This study has relevance to aspects of public health, disparities in healthcare and personal wellbeing of individuals living with HIV. Sexual minority men have the highest rate of HIV incidence among individuals at risk and constitute the largest subgroup of people living with HIV. Understanding how psychosocial factors interact and combine to facilitate behaviors that lead to HIV transmission will inform development of more effective HIV prevention interventions. For example, varying levels of distress over time related to psychosocial conditions and an individual’s limited ability to manage distress may mediate CAS and other at-risk behaviours. This pathway could provide one target for risk reduction interventions. The study confirmed findings from previous studies of high rates psychosocial conditions in sexual minority men. Targeting individual conditions may enhance overall wellbeing and thus free internal resources to be used for self-care behaviors. This study suggests the value in integrating secondary prevention practices with treatment of co-occurring syndemic conditions. Another implication is expanding the scope of secondary prevention to include sexual health in general and interventions that view sex as “pleasurable, assertive and positive.” Future syndemics research should also examine social determinants of health and wellbeing such as stigma, poverty, marginalization and structural violence. These studies should also account for the effect of geographic region, race/ethnicity, age, and/or socioeconomic class on health related outcomes.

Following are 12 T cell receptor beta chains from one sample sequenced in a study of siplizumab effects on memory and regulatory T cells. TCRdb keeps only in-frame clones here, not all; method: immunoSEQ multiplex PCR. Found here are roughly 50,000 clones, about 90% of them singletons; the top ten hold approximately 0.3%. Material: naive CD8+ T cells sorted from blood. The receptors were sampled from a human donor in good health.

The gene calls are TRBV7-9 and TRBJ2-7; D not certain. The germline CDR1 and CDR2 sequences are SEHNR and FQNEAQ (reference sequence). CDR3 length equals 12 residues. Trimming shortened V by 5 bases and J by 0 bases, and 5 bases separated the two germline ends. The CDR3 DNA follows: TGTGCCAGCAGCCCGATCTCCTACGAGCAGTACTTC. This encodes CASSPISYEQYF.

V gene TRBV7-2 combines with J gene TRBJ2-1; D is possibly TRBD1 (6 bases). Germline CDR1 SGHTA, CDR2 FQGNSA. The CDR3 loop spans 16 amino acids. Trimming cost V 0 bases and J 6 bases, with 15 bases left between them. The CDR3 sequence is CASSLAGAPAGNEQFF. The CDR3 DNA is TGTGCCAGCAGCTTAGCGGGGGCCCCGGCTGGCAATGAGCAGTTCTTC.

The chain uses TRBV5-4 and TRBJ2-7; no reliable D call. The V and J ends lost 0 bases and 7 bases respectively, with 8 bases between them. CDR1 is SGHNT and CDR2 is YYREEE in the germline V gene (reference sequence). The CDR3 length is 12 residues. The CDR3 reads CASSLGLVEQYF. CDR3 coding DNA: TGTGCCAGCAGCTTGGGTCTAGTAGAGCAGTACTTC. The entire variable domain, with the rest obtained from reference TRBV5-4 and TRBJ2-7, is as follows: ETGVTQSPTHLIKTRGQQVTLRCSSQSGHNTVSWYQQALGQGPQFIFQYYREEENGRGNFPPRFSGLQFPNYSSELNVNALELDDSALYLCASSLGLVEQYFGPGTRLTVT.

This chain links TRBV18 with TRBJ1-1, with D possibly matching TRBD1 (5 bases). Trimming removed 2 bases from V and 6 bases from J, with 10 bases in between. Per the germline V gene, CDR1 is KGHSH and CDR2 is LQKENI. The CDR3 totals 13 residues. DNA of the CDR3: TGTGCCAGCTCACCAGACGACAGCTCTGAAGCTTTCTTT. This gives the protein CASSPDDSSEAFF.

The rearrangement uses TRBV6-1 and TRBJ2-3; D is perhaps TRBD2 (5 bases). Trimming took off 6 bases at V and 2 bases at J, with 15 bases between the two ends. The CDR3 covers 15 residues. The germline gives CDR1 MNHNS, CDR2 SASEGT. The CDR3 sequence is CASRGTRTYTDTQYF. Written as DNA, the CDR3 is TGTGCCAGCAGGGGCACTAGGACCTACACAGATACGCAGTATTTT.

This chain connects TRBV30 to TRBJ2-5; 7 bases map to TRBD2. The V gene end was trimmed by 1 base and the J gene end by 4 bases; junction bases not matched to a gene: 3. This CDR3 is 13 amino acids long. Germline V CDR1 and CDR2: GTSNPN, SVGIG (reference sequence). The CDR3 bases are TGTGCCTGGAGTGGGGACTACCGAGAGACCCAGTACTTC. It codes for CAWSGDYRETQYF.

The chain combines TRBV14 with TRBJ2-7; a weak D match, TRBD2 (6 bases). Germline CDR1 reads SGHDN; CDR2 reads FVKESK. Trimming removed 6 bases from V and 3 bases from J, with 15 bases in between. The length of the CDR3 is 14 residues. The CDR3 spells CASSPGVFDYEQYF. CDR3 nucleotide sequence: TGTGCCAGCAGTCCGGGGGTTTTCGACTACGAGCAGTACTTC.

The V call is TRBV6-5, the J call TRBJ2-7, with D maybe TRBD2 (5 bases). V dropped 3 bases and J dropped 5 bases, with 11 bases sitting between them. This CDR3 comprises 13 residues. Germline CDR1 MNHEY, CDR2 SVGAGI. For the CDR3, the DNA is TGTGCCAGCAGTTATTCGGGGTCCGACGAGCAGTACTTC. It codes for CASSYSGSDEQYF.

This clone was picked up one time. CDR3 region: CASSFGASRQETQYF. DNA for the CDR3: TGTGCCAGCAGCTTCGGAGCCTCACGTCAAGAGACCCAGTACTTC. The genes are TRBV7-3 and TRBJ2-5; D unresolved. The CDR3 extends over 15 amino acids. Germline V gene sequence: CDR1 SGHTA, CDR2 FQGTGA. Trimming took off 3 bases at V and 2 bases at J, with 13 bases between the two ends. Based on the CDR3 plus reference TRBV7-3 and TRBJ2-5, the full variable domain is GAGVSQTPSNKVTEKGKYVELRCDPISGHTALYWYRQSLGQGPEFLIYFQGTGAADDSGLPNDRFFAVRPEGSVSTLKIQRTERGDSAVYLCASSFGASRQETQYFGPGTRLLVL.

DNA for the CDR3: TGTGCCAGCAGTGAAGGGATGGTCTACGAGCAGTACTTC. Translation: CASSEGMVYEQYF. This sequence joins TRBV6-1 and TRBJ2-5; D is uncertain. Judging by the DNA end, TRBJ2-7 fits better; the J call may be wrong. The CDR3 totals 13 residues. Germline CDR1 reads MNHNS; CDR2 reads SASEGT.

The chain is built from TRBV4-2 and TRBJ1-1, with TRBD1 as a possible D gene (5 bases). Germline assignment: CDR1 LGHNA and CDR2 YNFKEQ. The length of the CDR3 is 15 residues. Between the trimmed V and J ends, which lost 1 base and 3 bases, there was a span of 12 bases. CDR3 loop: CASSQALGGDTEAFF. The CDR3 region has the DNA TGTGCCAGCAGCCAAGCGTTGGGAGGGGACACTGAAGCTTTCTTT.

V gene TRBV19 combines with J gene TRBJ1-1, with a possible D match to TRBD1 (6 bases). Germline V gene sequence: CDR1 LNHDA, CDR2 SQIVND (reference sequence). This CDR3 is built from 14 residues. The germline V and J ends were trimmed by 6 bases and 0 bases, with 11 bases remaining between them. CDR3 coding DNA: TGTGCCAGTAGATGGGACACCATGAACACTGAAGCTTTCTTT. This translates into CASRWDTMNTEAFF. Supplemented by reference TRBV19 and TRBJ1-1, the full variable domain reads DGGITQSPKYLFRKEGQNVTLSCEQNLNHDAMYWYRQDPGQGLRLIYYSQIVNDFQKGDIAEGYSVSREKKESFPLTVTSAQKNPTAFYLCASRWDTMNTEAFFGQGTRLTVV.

Type of study:
This study was a secondary analysis of data from 2 HIV prevention trials. One trial was a randomized controlled trial with the active intervention delivered by medical social workers. The other study did not have a control group and used a peer-delivered version of the same intervention.